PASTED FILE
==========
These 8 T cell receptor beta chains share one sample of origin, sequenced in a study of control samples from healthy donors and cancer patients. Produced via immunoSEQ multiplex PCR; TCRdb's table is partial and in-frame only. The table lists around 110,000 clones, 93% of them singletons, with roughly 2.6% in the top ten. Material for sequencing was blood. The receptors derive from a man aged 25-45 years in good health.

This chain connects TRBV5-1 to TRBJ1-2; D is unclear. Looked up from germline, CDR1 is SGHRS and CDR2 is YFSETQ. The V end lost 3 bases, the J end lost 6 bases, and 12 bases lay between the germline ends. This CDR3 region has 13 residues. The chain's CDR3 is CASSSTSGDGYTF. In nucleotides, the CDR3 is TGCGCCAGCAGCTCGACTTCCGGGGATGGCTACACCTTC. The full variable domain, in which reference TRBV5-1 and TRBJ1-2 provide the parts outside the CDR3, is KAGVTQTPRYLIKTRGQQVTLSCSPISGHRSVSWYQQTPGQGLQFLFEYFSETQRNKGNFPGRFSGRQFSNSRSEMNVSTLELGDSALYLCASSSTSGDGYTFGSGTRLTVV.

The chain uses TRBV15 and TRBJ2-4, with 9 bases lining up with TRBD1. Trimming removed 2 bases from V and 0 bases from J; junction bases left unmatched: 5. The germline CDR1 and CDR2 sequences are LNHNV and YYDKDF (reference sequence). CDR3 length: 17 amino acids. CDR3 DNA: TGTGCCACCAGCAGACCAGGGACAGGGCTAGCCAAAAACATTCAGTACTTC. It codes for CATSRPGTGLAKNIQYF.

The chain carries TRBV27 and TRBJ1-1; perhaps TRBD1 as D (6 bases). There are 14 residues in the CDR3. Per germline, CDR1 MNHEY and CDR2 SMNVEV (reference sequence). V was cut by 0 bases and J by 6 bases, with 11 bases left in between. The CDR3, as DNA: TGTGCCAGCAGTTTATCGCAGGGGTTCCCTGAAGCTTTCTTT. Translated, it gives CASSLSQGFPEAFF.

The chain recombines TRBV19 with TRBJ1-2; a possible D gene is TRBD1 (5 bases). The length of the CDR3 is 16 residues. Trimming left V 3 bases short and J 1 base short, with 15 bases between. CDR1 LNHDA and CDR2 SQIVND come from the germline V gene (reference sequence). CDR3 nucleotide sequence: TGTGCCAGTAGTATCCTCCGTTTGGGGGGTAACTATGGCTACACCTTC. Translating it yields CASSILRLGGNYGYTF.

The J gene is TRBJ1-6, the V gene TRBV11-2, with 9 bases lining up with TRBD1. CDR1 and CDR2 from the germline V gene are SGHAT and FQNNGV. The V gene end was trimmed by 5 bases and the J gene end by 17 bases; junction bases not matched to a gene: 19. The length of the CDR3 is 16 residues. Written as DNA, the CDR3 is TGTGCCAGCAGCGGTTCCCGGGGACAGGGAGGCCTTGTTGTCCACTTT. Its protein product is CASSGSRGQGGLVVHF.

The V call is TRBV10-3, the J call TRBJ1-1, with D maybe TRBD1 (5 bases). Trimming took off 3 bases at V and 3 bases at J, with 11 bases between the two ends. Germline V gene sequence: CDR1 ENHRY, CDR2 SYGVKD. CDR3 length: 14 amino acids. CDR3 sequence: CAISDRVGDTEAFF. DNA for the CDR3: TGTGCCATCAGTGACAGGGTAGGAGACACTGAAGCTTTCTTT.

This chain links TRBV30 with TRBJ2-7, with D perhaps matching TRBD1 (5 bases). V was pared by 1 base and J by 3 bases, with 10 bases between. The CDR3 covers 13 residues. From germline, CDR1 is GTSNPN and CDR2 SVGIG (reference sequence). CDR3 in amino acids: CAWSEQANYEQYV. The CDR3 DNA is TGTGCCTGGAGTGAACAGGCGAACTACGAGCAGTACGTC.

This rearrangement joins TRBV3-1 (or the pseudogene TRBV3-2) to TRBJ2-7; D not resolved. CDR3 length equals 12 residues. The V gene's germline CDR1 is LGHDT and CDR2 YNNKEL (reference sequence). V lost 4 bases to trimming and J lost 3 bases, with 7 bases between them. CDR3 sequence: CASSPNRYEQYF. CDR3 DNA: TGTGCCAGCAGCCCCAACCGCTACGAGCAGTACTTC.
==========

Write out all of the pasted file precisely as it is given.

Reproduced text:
These 8 T cell receptor beta chains share one sample of origin, sequenced in a study of control samples from healthy donors and cancer patients. Produced via immunoSEQ multiplex PCR; TCRdb's table is partial and in-frame only. The table lists around 110,000 clones, 93% of them singletons, with roughly 2.6% in the top ten. Material for sequencing was blood. The receptors derive from a man aged 25-45 years in good health.

This chain connects TRBV5-1 to TRBJ1-2; D is unclear. Looked up from germline, CDR1 is SGHRS and CDR2 is YFSETQ. The V end lost 3 bases, the J end lost 6 bases, and 12 bases lay between the germline ends. This CDR3 region has 13 residues. The chain's CDR3 is CASSSTSGDGYTF. In nucleotides, the CDR3 is TGCGCCAGCAGCTCGACTTCCGGGGATGGCTACACCTTC. The full variable domain, in which reference TRBV5-1 and TRBJ1-2 provide the parts outside the CDR3, is KAGVTQTPRYLIKTRGQQVTLSCSPISGHRSVSWYQQTPGQGLQFLFEYFSETQRNKGNFPGRFSGRQFSNSRSEMNVSTLELGDSALYLCASSSTSGDGYTFGSGTRLTVV.

The chain uses TRBV15 and TRBJ2-4, with 9 bases lining up with TRBD1. Trimming removed 2 bases from V and 0 bases from J; junction bases left unmatched: 5. The germline CDR1 and CDR2 sequences are LNHNV and YYDKDF (reference sequence). CDR3 length: 17 amino acids. CDR3 DNA: TGTGCCACCAGCAGACCAGGGACAGGGCTAGCCAAAAACATTCAGTACTTC. It codes for CATSRPGTGLAKNIQYF.

The chain carries TRBV27 and TRBJ1-1; perhaps TRBD1 as D (6 bases). There are 14 residues in the CDR3. Per germline, CDR1 MNHEY and CDR2 SMNVEV (reference sequence). V was cut by 0 bases and J by 6 bases, with 11 bases left in between. The CDR3, as DNA: TGTGCCAGCAGTTTATCGCAGGGGTTCCCTGAAGCTTTCTTT. Translated, it gives CASSLSQGFPEAFF.

The chain recombines TRBV19 with TRBJ1-2; a possible D gene is TRBD1 (5 bases). The length of the CDR3 is 16 residues. Trimming left V 3 bases short and J 1 base short, with 15 bases between. CDR1 LNHDA and CDR2 SQIVND come from the germline V gene (reference sequence). CDR3 nucleotide sequence: TGTGCCAGTAGTATCCTCCGTTTGGGGGGTAACTATGGCTACACCTTC. Translating it yields CASSILRLGGNYGYTF.

The J gene is TRBJ1-6, the V gene TRBV11-2, with 9 bases lining up with TRBD1. CDR1 and CDR2 from the germline V gene are SGHAT and FQNNGV. The V gene end was trimmed by 5 bases and the J gene end by 17 bases; junction bases not matched to a gene: 19. The length of the CDR3 is 16 residues. Written as DNA, the CDR3 is TGTGCCAGCAGCGGTTCCCGGGGACAGGGAGGCCTTGTTGTCCACTTT. Its protein product is CASSGSRGQGGLVVHF.

The V call is TRBV10-3, the J call TRBJ1-1, with D maybe TRBD1 (5 bases). Trimming took off 3 bases at V and 3 bases at J, with 11 bases between the two ends. Germline V gene sequence: CDR1 ENHRY, CDR2 SYGVKD. CDR3 length: 14 amino acids. CDR3 sequence: CAISDRVGDTEAFF. DNA for the CDR3: TGTGCCATCAGTGACAGGGTAGGAGACACTGAAGCTTTCTTT.

This chain links TRBV30 with TRBJ2-7, with D perhaps matching TRBD1 (5 bases). V was pared by 1 base and J by 3 bases, with 10 bases between. The CDR3 covers 13 residues. From germline, CDR1 is GTSNPN and CDR2 SVGIG (reference sequence). CDR3 in amino acids: CAWSEQANYEQYV. The CDR3 DNA is TGTGCCTGGAGTGAACAGGCGAACTACGAGCAGTACGTC.

This rearrangement joins TRBV3-1 (or the pseudogene TRBV3-2) to TRBJ2-7; D not resolved. CDR3 length equals 12 residues. The V gene's germline CDR1 is LGHDT and CDR2 YNNKEL (reference sequence). V lost 4 bases to trimming and J lost 3 bases, with 7 bases between them. CDR3 sequence: CASSPNRYEQYF. CDR3 DNA: TGTGCCAGCAGCCCCAACCGCTACGAGCAGTACTTC.